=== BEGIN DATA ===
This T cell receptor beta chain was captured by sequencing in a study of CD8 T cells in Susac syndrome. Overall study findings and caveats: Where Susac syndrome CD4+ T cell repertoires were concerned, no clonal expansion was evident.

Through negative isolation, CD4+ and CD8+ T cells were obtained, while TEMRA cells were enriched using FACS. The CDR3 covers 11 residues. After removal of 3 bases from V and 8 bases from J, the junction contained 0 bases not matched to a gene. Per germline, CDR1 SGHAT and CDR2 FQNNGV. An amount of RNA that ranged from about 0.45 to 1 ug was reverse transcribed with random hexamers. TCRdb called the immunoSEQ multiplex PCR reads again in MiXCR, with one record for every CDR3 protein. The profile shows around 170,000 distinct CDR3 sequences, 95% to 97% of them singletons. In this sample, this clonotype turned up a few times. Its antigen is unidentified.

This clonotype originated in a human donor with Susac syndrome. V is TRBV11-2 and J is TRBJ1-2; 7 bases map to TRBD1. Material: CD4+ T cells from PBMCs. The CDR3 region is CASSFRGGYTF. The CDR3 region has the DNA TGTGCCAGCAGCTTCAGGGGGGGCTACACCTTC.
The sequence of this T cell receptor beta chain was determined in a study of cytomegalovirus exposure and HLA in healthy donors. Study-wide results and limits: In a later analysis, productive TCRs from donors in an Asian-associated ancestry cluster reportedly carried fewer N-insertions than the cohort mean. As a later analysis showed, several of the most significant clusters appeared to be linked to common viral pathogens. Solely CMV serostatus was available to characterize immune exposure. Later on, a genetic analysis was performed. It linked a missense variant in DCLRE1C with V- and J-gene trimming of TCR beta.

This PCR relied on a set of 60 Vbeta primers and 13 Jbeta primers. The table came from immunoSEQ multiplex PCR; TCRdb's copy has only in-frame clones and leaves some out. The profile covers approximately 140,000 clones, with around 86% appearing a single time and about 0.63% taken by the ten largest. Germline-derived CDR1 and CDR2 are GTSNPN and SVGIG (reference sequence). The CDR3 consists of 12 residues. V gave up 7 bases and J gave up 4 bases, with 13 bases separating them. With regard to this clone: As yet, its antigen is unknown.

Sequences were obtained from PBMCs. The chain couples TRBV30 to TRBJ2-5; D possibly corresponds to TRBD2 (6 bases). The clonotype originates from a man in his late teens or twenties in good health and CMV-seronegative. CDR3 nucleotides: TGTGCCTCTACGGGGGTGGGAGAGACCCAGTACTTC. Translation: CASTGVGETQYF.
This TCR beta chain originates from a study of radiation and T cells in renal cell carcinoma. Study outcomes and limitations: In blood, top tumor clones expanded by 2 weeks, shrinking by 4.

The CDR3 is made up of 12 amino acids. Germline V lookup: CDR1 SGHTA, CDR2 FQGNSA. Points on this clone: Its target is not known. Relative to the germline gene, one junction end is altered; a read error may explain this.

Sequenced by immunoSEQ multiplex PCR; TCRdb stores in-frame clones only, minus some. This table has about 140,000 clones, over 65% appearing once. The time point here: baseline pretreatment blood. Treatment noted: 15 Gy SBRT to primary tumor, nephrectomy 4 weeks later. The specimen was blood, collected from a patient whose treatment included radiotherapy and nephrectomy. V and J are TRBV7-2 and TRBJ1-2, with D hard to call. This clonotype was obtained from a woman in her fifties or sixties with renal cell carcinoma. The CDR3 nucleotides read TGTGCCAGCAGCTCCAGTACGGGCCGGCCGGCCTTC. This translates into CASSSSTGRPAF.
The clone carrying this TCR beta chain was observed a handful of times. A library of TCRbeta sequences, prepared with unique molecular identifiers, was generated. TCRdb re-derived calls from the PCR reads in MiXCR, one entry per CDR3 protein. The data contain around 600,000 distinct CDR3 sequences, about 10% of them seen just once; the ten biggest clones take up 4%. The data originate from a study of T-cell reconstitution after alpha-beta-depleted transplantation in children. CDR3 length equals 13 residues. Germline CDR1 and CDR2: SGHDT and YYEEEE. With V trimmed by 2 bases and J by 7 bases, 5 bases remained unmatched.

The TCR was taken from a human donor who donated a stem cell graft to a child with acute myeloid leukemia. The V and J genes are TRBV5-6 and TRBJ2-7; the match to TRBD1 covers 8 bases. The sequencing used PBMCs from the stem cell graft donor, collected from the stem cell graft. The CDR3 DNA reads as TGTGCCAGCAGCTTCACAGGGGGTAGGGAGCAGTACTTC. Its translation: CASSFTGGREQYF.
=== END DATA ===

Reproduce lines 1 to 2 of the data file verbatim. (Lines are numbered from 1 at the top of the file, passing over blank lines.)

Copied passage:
This T cell receptor beta chain was captured by sequencing in a study of CD8 T cells in Susac syndrome. Overall study findings and caveats: Where Susac syndrome CD4+ T cell repertoires were concerned, no clonal expansion was evident.

Through negative isolation, CD4+ and CD8+ T cells were obtained, while TEMRA cells were enriched using FACS. The CDR3 covers 11 residues. After removal of 3 bases from V and 8 bases from J, the junction contained 0 bases not matched to a gene. Per germline, CDR1 SGHAT and CDR2 FQNNGV. An amount of RNA that ranged from about 0.45 to 1 ug was reverse transcribed with random hexamers. TCRdb called the immunoSEQ multiplex PCR reads again in MiXCR, with one record for every CDR3 protein. The profile shows around 170,000 distinct CDR3 sequences, 95% to 97% of them singletons. In this sample, this clonotype turned up a few times. Its antigen is unidentified.